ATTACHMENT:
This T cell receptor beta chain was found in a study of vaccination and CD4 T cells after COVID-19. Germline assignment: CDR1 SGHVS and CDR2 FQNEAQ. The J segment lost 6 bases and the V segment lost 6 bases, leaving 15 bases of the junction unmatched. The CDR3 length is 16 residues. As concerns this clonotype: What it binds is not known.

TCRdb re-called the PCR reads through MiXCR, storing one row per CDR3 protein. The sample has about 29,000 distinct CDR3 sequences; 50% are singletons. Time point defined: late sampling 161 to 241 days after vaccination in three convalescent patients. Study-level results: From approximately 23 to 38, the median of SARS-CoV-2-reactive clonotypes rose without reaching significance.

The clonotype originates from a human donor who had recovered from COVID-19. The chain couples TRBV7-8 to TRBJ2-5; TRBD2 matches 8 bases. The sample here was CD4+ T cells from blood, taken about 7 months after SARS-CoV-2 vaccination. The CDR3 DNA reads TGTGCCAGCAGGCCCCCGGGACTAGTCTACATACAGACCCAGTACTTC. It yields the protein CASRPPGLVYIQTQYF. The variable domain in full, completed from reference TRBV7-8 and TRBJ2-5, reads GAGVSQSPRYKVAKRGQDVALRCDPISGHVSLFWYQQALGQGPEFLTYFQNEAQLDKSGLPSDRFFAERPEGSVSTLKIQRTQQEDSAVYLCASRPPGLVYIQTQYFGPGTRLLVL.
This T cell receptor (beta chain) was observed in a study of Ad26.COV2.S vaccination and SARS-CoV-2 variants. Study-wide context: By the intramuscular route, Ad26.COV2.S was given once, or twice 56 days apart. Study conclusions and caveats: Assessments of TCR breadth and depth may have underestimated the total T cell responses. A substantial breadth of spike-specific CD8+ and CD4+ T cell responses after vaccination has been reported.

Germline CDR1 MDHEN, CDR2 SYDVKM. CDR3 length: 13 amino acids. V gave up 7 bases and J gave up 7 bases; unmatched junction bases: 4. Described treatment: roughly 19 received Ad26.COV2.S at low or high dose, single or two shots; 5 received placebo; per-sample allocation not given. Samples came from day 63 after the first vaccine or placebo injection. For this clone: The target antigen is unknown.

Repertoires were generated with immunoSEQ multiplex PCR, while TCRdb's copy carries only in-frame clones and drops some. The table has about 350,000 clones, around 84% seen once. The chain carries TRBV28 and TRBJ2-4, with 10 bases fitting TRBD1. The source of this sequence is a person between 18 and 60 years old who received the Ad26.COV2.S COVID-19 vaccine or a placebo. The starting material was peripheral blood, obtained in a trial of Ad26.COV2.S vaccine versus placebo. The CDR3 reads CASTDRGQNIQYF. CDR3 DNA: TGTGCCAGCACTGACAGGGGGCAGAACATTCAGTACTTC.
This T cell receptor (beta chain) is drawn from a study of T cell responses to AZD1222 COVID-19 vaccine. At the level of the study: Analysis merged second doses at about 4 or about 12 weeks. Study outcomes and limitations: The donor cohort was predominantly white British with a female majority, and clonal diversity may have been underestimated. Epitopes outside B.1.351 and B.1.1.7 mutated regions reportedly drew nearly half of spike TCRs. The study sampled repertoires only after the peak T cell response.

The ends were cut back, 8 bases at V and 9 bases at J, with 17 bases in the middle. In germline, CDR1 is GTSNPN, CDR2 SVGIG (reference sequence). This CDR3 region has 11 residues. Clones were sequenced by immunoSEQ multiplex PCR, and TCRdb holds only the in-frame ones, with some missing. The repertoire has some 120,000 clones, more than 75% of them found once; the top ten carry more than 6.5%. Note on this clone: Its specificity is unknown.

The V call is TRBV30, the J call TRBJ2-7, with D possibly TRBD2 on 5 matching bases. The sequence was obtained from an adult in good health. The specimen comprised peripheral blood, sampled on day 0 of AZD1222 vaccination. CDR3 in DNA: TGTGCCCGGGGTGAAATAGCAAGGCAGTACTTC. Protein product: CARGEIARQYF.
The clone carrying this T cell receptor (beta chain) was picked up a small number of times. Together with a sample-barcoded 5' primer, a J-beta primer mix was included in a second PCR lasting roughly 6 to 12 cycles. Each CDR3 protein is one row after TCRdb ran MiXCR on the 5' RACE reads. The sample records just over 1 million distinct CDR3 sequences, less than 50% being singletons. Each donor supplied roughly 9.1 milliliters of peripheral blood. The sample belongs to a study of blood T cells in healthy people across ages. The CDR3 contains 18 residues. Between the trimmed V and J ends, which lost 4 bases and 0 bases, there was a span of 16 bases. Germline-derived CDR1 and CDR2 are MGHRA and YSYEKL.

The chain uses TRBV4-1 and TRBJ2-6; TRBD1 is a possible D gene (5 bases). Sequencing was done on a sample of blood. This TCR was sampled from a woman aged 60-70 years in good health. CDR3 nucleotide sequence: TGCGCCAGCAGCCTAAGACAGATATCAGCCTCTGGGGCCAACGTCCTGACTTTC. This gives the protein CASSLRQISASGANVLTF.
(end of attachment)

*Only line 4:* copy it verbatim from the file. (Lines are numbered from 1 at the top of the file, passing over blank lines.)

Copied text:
This T cell receptor (beta chain) was observed in a study of Ad26.COV2.S vaccination and SARS-CoV-2 variants. Study-wide context: By the intramuscular route, Ad26.COV2.S was given once, or twice 56 days apart. Study conclusions and caveats: Assessments of TCR breadth and depth may have underestimated the total T cell responses. A substantial breadth of spike-specific CD8+ and CD4+ T cell responses after vaccination has been reported.